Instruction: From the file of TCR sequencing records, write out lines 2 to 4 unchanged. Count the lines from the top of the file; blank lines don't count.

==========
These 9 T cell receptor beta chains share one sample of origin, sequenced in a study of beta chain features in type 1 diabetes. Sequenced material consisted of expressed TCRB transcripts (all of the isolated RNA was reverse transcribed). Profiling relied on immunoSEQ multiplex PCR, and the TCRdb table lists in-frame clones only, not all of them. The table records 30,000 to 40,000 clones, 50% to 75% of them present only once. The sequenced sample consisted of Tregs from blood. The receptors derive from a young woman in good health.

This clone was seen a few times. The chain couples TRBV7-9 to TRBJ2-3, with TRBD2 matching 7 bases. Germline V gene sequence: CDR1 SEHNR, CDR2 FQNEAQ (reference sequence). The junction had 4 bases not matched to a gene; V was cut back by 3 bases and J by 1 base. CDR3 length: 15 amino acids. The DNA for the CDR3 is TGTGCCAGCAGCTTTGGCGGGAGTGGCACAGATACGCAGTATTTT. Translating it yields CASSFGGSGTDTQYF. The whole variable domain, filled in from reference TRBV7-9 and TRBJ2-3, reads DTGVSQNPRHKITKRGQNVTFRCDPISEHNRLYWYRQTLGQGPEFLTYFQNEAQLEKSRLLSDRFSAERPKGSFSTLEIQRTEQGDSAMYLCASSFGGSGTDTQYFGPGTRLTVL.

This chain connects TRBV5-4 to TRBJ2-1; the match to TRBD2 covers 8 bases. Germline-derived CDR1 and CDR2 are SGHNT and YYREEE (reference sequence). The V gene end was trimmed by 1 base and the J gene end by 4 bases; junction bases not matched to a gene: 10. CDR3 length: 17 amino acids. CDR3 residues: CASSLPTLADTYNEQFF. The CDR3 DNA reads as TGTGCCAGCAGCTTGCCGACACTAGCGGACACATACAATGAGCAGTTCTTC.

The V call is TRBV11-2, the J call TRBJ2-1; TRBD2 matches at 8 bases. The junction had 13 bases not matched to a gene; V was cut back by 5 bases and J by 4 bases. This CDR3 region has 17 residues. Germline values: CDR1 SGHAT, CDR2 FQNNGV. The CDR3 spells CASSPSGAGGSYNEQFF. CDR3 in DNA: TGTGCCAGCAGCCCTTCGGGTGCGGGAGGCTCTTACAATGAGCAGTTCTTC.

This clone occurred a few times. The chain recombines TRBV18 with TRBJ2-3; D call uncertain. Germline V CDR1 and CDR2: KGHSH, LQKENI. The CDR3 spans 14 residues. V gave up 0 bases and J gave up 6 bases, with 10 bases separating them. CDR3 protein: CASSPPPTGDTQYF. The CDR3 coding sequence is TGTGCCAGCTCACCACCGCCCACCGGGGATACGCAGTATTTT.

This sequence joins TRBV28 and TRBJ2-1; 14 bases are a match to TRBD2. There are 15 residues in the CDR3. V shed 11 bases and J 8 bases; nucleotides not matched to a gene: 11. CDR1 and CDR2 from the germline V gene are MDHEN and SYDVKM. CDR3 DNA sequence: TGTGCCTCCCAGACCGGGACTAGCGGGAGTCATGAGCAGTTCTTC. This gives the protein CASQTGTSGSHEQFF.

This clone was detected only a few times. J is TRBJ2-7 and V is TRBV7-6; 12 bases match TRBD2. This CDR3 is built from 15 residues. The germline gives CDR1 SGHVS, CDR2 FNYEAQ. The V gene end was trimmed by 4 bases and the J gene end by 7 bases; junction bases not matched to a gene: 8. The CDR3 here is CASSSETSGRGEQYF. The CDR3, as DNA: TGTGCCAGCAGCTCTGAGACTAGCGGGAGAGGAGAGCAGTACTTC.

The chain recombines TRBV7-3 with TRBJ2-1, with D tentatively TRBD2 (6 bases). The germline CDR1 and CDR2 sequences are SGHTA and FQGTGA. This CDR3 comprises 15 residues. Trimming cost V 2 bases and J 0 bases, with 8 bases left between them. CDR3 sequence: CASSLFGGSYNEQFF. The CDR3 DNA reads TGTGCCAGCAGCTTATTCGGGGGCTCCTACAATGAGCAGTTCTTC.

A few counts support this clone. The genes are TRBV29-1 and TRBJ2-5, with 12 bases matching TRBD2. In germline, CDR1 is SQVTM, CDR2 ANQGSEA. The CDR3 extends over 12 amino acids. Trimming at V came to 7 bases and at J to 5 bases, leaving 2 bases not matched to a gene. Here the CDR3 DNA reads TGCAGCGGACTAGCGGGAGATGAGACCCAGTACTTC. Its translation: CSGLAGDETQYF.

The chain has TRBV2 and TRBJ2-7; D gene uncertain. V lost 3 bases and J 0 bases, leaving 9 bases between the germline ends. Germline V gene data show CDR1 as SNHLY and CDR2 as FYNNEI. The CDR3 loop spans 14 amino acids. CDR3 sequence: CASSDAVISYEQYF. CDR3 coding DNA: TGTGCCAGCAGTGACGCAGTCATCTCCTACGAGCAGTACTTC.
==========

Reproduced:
This clone was seen a few times. The chain couples TRBV7-9 to TRBJ2-3, with TRBD2 matching 7 bases. Germline V gene sequence: CDR1 SEHNR, CDR2 FQNEAQ (reference sequence). The junction had 4 bases not matched to a gene; V was cut back by 3 bases and J by 1 base. CDR3 length: 15 amino acids. The DNA for the CDR3 is TGTGCCAGCAGCTTTGGCGGGAGTGGCACAGATACGCAGTATTTT. Translating it yields CASSFGGSGTDTQYF. The whole variable domain, filled in from reference TRBV7-9 and TRBJ2-3, reads DTGVSQNPRHKITKRGQNVTFRCDPISEHNRLYWYRQTLGQGPEFLTYFQNEAQLEKSRLLSDRFSAERPKGSFSTLEIQRTEQGDSAMYLCASSFGGSGTDTQYFGPGTRLTVL.

This chain connects TRBV5-4 to TRBJ2-1; the match to TRBD2 covers 8 bases. Germline-derived CDR1 and CDR2 are SGHNT and YYREEE (reference sequence). The V gene end was trimmed by 1 base and the J gene end by 4 bases; junction bases not matched to a gene: 10. CDR3 length: 17 amino acids. CDR3 residues: CASSLPTLADTYNEQFF. The CDR3 DNA reads as TGTGCCAGCAGCTTGCCGACACTAGCGGACACATACAATGAGCAGTTCTTC.

The V call is TRBV11-2, the J call TRBJ2-1; TRBD2 matches at 8 bases. The junction had 13 bases not matched to a gene; V was cut back by 5 bases and J by 4 bases. This CDR3 region has 17 residues. Germline values: CDR1 SGHAT, CDR2 FQNNGV. The CDR3 spells CASSPSGAGGSYNEQFF. CDR3 in DNA: TGTGCCAGCAGCCCTTCGGGTGCGGGAGGCTCTTACAATGAGCAGTTCTTC.